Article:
In my humble opinion we may conclude from this example that sometimes each piece of paper, how small it be, can contain very interesting facts which would lead to other exciting tidbits. In our case we came across the name of Louis Van Berckelaer, which compared to Robert de Foy is (I think) indeed not a very exciting piece of extra information. When we learn more about Robert de Foy’s work before WWII, and his major role during WWII we learn history, which is nothing less than exciting and which can lead us to further research.

Update (3 April 2015):
Former ambassador Arie Avidor commented via Facebook on my post with the following useful information:

No ordinary clerk for sure! Robert de Foy was, since 1943, a member of the “government of the Secretaries General” which collaborated with the Nazi occupant while the government ministers were in exile in London. The case of Robert de Foy was much publicized in Belgium, France and Israel and it raised the question of the credibility of testimonies submitted to Yad Vashem by local witnesses and the need for its Committee of the Righteous to get a wider picture, although the committee which is led by a former judge of the Supreme Court, always includes an expert of the country which is discussed. Another problem raised with this case is tracing former collaborators (like quite many French policemen and gendarmes) who first took part in the hunting of Jews and then decided to save a few when the wind of war changed direction (like de Foy in 1943).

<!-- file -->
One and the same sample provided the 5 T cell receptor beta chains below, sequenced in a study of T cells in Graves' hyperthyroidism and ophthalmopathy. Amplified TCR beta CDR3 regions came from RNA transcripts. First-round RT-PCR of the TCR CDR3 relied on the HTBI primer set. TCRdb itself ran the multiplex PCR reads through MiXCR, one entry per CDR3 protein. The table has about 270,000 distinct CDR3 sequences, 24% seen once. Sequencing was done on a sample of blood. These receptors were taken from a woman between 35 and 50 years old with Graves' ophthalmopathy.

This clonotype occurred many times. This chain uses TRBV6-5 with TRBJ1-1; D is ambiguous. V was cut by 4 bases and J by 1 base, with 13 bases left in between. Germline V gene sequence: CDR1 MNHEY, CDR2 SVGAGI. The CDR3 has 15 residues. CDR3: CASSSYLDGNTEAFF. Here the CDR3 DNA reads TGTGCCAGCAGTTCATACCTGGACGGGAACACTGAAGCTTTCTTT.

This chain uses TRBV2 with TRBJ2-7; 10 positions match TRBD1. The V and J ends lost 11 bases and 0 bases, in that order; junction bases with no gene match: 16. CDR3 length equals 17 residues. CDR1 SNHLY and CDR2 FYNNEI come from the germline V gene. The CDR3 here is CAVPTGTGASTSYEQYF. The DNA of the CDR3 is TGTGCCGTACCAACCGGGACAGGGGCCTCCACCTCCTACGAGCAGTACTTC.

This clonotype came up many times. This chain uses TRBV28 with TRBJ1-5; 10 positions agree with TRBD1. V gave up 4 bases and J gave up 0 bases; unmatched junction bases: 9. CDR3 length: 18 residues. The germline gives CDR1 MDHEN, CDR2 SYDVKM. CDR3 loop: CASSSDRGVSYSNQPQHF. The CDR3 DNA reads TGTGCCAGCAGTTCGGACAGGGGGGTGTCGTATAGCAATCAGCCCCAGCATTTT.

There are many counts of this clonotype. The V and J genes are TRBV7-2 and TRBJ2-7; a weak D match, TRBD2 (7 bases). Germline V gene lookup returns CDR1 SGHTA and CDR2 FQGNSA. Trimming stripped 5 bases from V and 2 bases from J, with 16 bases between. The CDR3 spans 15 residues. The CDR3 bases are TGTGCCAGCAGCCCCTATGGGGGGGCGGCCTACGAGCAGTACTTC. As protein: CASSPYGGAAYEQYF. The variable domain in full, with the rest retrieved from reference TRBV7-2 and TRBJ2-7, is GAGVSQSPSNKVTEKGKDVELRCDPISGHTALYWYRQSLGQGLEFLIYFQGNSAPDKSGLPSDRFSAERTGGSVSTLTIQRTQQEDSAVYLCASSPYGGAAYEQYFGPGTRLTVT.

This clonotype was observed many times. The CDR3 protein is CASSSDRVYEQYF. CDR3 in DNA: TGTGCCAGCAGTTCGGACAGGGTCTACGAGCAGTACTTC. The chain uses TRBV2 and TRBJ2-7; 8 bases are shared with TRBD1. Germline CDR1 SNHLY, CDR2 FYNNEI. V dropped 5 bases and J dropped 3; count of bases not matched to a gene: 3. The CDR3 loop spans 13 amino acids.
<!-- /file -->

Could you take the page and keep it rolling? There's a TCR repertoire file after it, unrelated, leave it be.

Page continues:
Added to his comment was a link to an article on the online edition of Le Figaro, I m reposting the complete article below:

Décerné à un Belge, un titre de  «Juste » est contesté

Par Adrien Jaulmes
Mis à jour le 17/01/2012 à 08:55
Publié le 16/01/2012 à 20:12

Des documents révèlent bien des ambiguïtés dans le comportement de Robert de Foy, antisémite convaincu.

Un  «Juste parmi les Nations » pourrait se voir prochainement retirer son titre. Cette distinction est décernée par Yad Vashem1, le mémorial de la Shoah à Jérusalem, à ceux qui ont sauvé des Juifs de la déportation pendant la Seconde Guerre mondiale.